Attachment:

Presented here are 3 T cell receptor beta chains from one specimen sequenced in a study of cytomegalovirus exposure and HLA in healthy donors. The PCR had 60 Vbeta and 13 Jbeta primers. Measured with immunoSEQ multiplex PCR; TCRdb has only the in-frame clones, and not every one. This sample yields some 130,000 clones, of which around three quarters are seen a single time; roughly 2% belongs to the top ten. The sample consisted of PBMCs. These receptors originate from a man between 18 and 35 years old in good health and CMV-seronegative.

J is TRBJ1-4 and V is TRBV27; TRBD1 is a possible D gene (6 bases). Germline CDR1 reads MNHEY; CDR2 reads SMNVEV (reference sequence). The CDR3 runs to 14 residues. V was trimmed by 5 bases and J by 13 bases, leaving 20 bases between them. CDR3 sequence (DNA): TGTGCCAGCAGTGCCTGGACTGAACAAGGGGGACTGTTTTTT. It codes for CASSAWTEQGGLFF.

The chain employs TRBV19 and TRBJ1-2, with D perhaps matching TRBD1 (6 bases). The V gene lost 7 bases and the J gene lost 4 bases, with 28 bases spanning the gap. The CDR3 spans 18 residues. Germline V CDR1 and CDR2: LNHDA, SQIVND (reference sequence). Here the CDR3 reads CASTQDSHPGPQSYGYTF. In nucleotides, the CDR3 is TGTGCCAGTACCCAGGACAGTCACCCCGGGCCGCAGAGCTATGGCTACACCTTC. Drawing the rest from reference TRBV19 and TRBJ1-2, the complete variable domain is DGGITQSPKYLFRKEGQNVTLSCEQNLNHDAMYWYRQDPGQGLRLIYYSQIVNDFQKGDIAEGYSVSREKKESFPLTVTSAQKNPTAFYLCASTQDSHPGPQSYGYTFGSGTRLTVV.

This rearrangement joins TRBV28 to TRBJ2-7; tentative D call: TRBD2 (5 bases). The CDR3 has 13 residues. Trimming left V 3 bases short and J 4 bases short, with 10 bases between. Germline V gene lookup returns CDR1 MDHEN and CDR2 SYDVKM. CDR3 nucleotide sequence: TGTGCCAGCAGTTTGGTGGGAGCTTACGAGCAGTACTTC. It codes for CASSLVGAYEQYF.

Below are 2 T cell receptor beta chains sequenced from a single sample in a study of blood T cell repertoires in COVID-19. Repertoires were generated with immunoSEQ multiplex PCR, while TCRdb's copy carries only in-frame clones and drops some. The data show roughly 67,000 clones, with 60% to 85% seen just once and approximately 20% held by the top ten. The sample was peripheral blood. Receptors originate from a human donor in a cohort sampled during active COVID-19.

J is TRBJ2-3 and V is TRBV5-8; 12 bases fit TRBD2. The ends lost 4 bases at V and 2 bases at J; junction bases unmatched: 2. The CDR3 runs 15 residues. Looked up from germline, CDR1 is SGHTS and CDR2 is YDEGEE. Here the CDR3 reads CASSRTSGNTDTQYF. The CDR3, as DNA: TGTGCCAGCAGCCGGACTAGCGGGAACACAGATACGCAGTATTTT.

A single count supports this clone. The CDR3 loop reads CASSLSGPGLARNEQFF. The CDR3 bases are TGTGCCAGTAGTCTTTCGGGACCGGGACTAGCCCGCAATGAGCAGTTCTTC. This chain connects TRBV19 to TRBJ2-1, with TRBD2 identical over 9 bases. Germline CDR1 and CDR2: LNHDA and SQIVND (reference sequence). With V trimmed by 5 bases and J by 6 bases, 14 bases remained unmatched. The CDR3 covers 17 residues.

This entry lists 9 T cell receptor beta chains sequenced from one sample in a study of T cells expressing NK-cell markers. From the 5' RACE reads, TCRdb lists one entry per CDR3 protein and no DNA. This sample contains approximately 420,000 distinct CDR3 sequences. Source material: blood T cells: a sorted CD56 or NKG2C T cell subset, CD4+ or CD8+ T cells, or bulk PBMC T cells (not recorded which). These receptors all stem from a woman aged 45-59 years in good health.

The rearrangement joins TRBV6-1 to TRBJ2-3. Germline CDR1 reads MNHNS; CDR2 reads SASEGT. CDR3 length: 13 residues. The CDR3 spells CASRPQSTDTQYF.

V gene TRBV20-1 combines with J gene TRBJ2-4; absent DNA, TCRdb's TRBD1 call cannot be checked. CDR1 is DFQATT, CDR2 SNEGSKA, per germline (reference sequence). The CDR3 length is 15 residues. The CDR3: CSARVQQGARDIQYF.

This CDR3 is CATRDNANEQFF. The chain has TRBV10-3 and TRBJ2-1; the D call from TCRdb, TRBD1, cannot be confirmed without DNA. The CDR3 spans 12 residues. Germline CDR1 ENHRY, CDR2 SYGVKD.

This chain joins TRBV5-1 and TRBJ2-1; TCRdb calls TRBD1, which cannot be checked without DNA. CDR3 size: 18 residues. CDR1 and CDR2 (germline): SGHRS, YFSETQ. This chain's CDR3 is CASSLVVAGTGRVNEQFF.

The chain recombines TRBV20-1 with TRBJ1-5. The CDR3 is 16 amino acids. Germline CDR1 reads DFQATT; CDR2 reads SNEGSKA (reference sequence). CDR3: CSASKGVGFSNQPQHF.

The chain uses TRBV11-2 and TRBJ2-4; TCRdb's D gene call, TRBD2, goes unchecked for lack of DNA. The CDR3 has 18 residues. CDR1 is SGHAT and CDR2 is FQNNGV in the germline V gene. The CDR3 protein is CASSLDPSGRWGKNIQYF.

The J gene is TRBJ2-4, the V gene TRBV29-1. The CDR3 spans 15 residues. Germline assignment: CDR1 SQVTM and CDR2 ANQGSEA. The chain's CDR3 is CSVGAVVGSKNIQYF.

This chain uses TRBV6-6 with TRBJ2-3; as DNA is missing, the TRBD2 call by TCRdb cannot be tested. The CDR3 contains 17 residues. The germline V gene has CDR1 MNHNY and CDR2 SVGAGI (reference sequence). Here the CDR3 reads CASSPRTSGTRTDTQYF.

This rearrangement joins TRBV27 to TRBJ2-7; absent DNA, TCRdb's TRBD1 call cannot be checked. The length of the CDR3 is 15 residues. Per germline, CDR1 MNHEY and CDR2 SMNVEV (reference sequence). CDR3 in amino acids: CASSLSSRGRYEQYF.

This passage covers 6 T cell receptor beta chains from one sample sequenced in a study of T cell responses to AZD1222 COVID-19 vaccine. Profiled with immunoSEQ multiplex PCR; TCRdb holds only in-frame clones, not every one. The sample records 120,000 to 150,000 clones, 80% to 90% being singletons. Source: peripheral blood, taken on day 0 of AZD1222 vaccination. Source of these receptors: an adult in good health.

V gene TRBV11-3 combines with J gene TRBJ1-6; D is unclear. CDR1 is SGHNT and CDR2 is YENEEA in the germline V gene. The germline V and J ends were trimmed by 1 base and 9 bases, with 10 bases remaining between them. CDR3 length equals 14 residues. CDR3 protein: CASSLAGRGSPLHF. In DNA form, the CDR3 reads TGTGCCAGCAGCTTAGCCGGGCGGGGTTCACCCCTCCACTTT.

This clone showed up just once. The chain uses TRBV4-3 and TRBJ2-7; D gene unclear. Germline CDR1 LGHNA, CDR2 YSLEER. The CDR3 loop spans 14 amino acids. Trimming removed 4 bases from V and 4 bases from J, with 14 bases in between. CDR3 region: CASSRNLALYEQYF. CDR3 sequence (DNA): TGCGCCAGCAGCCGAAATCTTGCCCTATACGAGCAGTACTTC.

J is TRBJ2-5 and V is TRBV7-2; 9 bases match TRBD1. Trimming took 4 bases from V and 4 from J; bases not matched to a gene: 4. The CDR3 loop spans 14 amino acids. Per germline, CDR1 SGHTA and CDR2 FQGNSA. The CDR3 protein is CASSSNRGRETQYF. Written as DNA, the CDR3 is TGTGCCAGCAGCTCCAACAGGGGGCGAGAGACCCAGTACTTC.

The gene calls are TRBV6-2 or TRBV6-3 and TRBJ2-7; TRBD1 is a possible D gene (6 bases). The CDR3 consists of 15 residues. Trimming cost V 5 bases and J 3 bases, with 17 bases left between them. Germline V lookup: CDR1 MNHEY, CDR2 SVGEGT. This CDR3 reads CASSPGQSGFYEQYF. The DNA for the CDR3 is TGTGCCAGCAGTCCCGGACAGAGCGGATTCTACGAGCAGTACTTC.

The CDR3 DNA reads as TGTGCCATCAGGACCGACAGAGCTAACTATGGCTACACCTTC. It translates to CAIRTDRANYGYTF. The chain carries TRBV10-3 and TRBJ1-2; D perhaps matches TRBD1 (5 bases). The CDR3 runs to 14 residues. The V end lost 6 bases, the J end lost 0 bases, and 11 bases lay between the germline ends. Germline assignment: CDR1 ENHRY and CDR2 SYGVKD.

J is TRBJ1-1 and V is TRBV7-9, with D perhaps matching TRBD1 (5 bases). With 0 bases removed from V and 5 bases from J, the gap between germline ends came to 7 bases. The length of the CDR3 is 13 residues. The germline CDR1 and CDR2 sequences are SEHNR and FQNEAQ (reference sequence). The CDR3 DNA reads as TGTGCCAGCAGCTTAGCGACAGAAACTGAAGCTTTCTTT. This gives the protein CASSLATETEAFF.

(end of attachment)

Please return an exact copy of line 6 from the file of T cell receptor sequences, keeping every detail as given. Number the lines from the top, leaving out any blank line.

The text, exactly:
J is TRBJ2-3 and V is TRBV5-8; 12 bases fit TRBD2. The ends lost 4 bases at V and 2 bases at J; junction bases unmatched: 2. The CDR3 runs 15 residues. Looked up from germline, CDR1 is SGHTS and CDR2 is YDEGEE. Here the CDR3 reads CASSRTSGNTDTQYF. The CDR3, as DNA: TGTGCCAGCAGCCGGACTAGCGGGAACACAGATACGCAGTATTTT.